abdominals, back, Core stability, Feet, Gymn Dangers, Physiotherapy, Pilates, Shoulder

What is Core Stability?

Power and Strength are useless without Stability and Control

muscles

Big flashy muscles might be attractive but as any physio will tell you, they are next to useless without core stability.

Thankfully the health and fitness industry has now started to embrace the need for core stability, but still few people really understand the concept and what it means.

Essentially our bodies have hundreds of different muscles that all perform important tasks and the very conspicuous Abs, Glutes, Pecs, Delts and Biceps (amongst others) are there to provide strength but they are supported by a plethora of smaller, less conspicuous muscles that provide stability.

shock absorbersThese are generically referred to as the ‘Core Muscles’ and the best comparison we can think of is with automotive suspension systems.

If the ‘Strength’ muscles are the springs then the ‘Core’ muscles would be the shock absorbers.  They are usually less conspicuous, sometimes even hidden within the springs but without them your car would fall apart in no time.

The same goes for humans.  Good strength muscles alone won’t keep you running smoothly. Without good core stability you’ll be in for lube and servicing (physio) all too often and eventually you’ll be off to the scrap yard before your time!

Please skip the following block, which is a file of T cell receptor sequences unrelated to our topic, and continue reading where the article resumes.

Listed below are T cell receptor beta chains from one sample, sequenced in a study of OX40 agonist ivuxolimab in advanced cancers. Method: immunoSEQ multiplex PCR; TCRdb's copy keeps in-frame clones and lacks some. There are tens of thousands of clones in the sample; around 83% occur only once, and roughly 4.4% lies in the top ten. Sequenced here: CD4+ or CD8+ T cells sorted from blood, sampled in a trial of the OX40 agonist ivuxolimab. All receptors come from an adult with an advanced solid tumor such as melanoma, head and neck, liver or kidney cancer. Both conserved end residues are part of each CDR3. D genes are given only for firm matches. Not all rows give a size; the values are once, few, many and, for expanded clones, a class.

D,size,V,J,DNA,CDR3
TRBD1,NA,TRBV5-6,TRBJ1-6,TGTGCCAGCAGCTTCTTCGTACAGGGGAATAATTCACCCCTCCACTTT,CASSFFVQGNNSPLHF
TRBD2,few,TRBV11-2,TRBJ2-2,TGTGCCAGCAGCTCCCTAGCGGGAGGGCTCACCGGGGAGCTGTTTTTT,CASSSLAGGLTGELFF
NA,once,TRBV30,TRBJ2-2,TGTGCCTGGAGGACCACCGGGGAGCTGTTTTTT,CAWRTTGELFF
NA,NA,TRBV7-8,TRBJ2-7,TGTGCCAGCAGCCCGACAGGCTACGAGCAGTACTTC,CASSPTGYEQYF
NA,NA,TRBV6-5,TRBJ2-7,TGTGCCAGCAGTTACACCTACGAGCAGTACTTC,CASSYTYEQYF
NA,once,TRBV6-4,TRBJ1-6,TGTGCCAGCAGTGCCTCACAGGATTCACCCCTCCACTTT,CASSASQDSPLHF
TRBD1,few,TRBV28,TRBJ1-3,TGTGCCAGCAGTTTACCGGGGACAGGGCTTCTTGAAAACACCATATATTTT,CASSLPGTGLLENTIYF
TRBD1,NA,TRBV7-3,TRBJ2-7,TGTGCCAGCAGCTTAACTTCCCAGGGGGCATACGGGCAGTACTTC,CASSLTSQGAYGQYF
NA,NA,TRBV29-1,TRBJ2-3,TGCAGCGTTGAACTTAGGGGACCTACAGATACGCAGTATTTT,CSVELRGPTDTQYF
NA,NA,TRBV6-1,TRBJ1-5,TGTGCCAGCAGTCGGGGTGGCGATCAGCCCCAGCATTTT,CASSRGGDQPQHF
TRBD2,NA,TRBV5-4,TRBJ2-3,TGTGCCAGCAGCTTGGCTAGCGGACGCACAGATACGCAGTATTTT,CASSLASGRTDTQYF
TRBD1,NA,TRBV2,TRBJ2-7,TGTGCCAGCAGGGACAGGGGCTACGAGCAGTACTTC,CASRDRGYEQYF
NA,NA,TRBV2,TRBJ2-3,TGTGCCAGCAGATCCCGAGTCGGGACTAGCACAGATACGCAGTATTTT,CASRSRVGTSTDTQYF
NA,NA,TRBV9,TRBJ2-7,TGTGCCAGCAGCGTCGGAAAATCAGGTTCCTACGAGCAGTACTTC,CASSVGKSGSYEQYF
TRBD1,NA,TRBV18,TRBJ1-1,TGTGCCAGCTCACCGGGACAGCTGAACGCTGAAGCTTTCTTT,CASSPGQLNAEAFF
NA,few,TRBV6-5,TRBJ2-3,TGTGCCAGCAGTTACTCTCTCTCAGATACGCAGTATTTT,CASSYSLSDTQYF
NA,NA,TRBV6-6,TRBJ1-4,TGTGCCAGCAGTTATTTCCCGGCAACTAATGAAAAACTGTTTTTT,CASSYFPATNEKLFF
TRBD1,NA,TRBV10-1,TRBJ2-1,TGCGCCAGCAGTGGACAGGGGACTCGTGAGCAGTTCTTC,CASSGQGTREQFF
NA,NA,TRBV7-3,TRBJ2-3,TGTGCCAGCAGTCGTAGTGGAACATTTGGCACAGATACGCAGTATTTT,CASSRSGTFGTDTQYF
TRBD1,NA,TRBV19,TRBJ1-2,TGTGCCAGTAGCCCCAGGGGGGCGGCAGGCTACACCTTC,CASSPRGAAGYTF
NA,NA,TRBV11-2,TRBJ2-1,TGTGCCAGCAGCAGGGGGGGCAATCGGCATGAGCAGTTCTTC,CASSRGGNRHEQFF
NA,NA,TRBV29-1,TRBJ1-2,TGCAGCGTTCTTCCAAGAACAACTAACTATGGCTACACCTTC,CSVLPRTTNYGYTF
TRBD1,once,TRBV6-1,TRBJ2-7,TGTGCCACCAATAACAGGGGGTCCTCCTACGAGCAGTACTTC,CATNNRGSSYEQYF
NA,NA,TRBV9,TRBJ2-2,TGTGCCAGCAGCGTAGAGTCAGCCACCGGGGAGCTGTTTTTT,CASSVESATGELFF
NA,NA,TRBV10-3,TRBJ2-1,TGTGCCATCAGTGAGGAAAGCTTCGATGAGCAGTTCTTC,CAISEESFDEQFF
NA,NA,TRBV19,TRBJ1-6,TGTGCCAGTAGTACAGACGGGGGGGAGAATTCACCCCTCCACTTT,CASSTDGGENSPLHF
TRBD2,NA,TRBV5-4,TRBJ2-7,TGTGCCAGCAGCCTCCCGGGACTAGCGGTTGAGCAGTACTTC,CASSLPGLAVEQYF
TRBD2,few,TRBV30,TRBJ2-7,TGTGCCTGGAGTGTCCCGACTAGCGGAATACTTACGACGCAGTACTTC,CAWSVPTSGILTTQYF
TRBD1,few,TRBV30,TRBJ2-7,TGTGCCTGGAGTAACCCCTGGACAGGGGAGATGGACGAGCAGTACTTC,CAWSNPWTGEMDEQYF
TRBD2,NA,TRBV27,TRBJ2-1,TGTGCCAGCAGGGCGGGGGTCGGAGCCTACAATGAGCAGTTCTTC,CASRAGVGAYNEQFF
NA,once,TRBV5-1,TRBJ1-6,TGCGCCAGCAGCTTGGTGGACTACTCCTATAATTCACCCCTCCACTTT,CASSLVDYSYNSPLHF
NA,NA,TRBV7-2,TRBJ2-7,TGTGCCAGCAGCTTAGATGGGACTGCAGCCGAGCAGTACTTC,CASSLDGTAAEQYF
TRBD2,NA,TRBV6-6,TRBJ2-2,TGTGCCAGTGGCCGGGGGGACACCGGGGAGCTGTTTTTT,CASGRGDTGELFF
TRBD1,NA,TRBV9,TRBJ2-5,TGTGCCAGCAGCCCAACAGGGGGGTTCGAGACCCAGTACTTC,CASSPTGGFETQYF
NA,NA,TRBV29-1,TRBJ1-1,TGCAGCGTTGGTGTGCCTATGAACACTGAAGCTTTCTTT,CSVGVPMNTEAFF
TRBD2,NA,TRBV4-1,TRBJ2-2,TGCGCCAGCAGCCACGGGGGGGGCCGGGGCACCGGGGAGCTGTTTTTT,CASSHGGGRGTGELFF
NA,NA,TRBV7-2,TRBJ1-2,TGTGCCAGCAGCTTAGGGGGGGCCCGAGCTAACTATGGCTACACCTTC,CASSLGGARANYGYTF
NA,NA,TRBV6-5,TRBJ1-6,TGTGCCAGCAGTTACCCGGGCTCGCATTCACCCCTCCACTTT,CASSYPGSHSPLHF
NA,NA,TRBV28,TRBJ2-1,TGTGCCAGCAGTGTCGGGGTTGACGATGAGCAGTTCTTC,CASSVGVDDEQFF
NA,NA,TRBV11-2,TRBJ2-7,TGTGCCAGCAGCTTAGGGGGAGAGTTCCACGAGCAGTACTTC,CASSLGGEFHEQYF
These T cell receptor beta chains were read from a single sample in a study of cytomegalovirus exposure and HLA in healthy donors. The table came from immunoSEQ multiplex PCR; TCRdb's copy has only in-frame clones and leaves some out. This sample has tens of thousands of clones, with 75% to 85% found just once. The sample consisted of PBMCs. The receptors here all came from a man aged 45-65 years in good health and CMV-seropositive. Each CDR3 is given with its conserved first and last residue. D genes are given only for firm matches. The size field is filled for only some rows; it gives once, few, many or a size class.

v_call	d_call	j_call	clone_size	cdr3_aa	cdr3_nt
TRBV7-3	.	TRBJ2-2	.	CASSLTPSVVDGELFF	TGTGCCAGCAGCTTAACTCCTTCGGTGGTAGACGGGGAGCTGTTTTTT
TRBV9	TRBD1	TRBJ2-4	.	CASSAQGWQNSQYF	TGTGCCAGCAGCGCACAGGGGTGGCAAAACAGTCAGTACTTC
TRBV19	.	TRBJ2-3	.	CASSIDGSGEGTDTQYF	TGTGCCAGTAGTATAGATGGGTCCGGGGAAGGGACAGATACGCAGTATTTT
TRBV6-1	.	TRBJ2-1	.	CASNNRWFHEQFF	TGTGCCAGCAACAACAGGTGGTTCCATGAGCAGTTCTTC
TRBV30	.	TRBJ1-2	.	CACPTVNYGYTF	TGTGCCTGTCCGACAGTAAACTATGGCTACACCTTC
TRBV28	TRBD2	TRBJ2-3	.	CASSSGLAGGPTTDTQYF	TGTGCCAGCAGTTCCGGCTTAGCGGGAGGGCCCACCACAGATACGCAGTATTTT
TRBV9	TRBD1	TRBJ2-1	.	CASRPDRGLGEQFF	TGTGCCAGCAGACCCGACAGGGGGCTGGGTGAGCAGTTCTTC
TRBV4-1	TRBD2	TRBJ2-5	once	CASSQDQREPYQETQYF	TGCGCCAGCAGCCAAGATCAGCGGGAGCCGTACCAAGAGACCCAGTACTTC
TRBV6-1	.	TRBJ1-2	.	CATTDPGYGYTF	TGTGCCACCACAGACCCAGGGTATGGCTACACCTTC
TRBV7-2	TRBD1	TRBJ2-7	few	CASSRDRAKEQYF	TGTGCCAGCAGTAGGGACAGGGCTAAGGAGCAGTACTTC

inner_core_musclesWhen it comes to spinal stability, the most important muscles are the multifidus, pelvic floor and transversus abdominis. As shown in the image to the right, these muscles form a supportive cylinder around the spine. The transversus abdominis is like a corset around your abdomen and it sits deep underneath all the “six-pack” muscles.  It attaches the lower ribs, diaphragm and lumbar spine to the pelvis.

This ‘core’ stabilises the spine and allows the load of movement to be evenly distributed between all the intricate joints of the spine. Just like a car suspension system, it reduces the shock through the joints and thus reduces wear and tear which would, over time, lead to conditions such as arthritis or bulging discs.

personaltrainerDoing exercises like sit ups is useful to strengthen the big “six-pack” muscles, but doing this exercise without good core stability will lead to excessive load through the joints of the spine and can lead to injury of the spine.